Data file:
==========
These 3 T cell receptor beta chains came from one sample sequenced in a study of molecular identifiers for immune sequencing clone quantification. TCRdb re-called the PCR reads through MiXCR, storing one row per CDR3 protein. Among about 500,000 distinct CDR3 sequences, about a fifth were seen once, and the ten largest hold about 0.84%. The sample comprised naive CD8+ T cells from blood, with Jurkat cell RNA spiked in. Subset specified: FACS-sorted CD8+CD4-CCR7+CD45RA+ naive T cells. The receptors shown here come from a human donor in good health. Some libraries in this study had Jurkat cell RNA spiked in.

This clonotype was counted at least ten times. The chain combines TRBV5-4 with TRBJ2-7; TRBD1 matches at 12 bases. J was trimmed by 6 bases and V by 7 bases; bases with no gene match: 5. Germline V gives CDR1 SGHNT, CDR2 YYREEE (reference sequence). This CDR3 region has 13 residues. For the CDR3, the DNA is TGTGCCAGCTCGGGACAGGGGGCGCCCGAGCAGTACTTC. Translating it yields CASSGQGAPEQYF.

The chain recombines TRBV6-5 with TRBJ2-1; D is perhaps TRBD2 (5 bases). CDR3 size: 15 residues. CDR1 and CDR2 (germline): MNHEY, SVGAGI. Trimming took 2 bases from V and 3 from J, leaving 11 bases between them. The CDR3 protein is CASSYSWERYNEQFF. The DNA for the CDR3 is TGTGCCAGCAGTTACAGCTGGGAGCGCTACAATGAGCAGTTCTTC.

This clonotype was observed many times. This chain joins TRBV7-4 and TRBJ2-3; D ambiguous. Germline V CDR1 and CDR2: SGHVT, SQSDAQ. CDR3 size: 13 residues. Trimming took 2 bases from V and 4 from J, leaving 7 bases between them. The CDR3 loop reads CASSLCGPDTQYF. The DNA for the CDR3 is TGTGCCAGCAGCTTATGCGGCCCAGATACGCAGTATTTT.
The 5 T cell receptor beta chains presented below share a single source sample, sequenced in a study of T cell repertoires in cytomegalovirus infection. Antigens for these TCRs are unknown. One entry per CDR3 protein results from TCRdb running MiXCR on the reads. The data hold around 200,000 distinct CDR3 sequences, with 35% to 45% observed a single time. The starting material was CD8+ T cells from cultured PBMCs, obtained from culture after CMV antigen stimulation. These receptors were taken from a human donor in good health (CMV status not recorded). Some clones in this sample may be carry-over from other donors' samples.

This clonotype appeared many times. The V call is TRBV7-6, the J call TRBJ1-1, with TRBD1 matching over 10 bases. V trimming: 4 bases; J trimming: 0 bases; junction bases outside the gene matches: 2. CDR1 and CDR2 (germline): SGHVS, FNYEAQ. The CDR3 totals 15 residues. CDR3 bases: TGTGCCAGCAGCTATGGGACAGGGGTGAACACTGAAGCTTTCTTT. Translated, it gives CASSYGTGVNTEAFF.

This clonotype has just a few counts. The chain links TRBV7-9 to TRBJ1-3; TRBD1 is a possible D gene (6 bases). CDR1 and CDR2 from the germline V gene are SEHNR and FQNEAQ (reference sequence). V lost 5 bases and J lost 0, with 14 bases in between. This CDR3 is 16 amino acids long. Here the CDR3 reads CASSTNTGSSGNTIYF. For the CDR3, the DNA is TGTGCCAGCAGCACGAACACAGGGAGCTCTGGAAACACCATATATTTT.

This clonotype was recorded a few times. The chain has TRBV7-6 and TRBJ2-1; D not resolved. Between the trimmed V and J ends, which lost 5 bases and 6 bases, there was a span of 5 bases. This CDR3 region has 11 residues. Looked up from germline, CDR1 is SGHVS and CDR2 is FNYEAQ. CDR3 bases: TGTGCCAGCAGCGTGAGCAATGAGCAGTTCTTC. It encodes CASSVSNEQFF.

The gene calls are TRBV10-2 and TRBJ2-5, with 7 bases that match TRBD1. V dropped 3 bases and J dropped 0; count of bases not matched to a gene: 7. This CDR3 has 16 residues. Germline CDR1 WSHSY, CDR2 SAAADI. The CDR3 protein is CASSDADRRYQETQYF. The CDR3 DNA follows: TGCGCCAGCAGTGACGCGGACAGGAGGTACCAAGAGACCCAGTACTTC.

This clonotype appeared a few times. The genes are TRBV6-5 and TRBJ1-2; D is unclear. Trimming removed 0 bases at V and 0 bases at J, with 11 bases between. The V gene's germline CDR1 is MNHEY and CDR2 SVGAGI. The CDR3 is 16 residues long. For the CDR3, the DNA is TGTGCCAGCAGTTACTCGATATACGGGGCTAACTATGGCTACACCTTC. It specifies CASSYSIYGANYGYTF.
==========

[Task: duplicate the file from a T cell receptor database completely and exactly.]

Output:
These 3 T cell receptor beta chains came from one sample sequenced in a study of molecular identifiers for immune sequencing clone quantification. TCRdb re-called the PCR reads through MiXCR, storing one row per CDR3 protein. Among about 500,000 distinct CDR3 sequences, about a fifth were seen once, and the ten largest hold about 0.84%. The sample comprised naive CD8+ T cells from blood, with Jurkat cell RNA spiked in. Subset specified: FACS-sorted CD8+CD4-CCR7+CD45RA+ naive T cells. The receptors shown here come from a human donor in good health. Some libraries in this study had Jurkat cell RNA spiked in.

This clonotype was counted at least ten times. The chain combines TRBV5-4 with TRBJ2-7; TRBD1 matches at 12 bases. J was trimmed by 6 bases and V by 7 bases; bases with no gene match: 5. Germline V gives CDR1 SGHNT, CDR2 YYREEE (reference sequence). This CDR3 region has 13 residues. For the CDR3, the DNA is TGTGCCAGCTCGGGACAGGGGGCGCCCGAGCAGTACTTC. Translating it yields CASSGQGAPEQYF.

The chain recombines TRBV6-5 with TRBJ2-1; D is perhaps TRBD2 (5 bases). CDR3 size: 15 residues. CDR1 and CDR2 (germline): MNHEY, SVGAGI. Trimming took 2 bases from V and 3 from J, leaving 11 bases between them. The CDR3 protein is CASSYSWERYNEQFF. The DNA for the CDR3 is TGTGCCAGCAGTTACAGCTGGGAGCGCTACAATGAGCAGTTCTTC.

This clonotype was observed many times. This chain joins TRBV7-4 and TRBJ2-3; D ambiguous. Germline V CDR1 and CDR2: SGHVT, SQSDAQ. CDR3 size: 13 residues. Trimming took 2 bases from V and 4 from J, leaving 7 bases between them. The CDR3 loop reads CASSLCGPDTQYF. The DNA for the CDR3 is TGTGCCAGCAGCTTATGCGGCCCAGATACGCAGTATTTT.
The 5 T cell receptor beta chains presented below share a single source sample, sequenced in a study of T cell repertoires in cytomegalovirus infection. Antigens for these TCRs are unknown. One entry per CDR3 protein results from TCRdb running MiXCR on the reads. The data hold around 200,000 distinct CDR3 sequences, with 35% to 45% observed a single time. The starting material was CD8+ T cells from cultured PBMCs, obtained from culture after CMV antigen stimulation. These receptors were taken from a human donor in good health (CMV status not recorded). Some clones in this sample may be carry-over from other donors' samples.

This clonotype appeared many times. The V call is TRBV7-6, the J call TRBJ1-1, with TRBD1 matching over 10 bases. V trimming: 4 bases; J trimming: 0 bases; junction bases outside the gene matches: 2. CDR1 and CDR2 (germline): SGHVS, FNYEAQ. The CDR3 totals 15 residues. CDR3 bases: TGTGCCAGCAGCTATGGGACAGGGGTGAACACTGAAGCTTTCTTT. Translated, it gives CASSYGTGVNTEAFF.

This clonotype has just a few counts. The chain links TRBV7-9 to TRBJ1-3; TRBD1 is a possible D gene (6 bases). CDR1 and CDR2 from the germline V gene are SEHNR and FQNEAQ (reference sequence). V lost 5 bases and J lost 0, with 14 bases in between. This CDR3 is 16 amino acids long. Here the CDR3 reads CASSTNTGSSGNTIYF. For the CDR3, the DNA is TGTGCCAGCAGCACGAACACAGGGAGCTCTGGAAACACCATATATTTT.

This clonotype was recorded a few times. The chain has TRBV7-6 and TRBJ2-1; D not resolved. Between the trimmed V and J ends, which lost 5 bases and 6 bases, there was a span of 5 bases. This CDR3 region has 11 residues. Looked up from germline, CDR1 is SGHVS and CDR2 is FNYEAQ. CDR3 bases: TGTGCCAGCAGCGTGAGCAATGAGCAGTTCTTC. It encodes CASSVSNEQFF.

The gene calls are TRBV10-2 and TRBJ2-5, with 7 bases that match TRBD1. V dropped 3 bases and J dropped 0; count of bases not matched to a gene: 7. This CDR3 has 16 residues. Germline CDR1 WSHSY, CDR2 SAAADI. The CDR3 protein is CASSDADRRYQETQYF. The CDR3 DNA follows: TGCGCCAGCAGTGACGCGGACAGGAGGTACCAAGAGACCCAGTACTTC.

This clonotype appeared a few times. The genes are TRBV6-5 and TRBJ1-2; D is unclear. Trimming removed 0 bases at V and 0 bases at J, with 11 bases between. The V gene's germline CDR1 is MNHEY and CDR2 SVGAGI. The CDR3 is 16 residues long. For the CDR3, the DNA is TGTGCCAGCAGTTACTCGATATACGGGGCTAACTATGGCTACACCTTC. It specifies CASSYSIYGANYGYTF.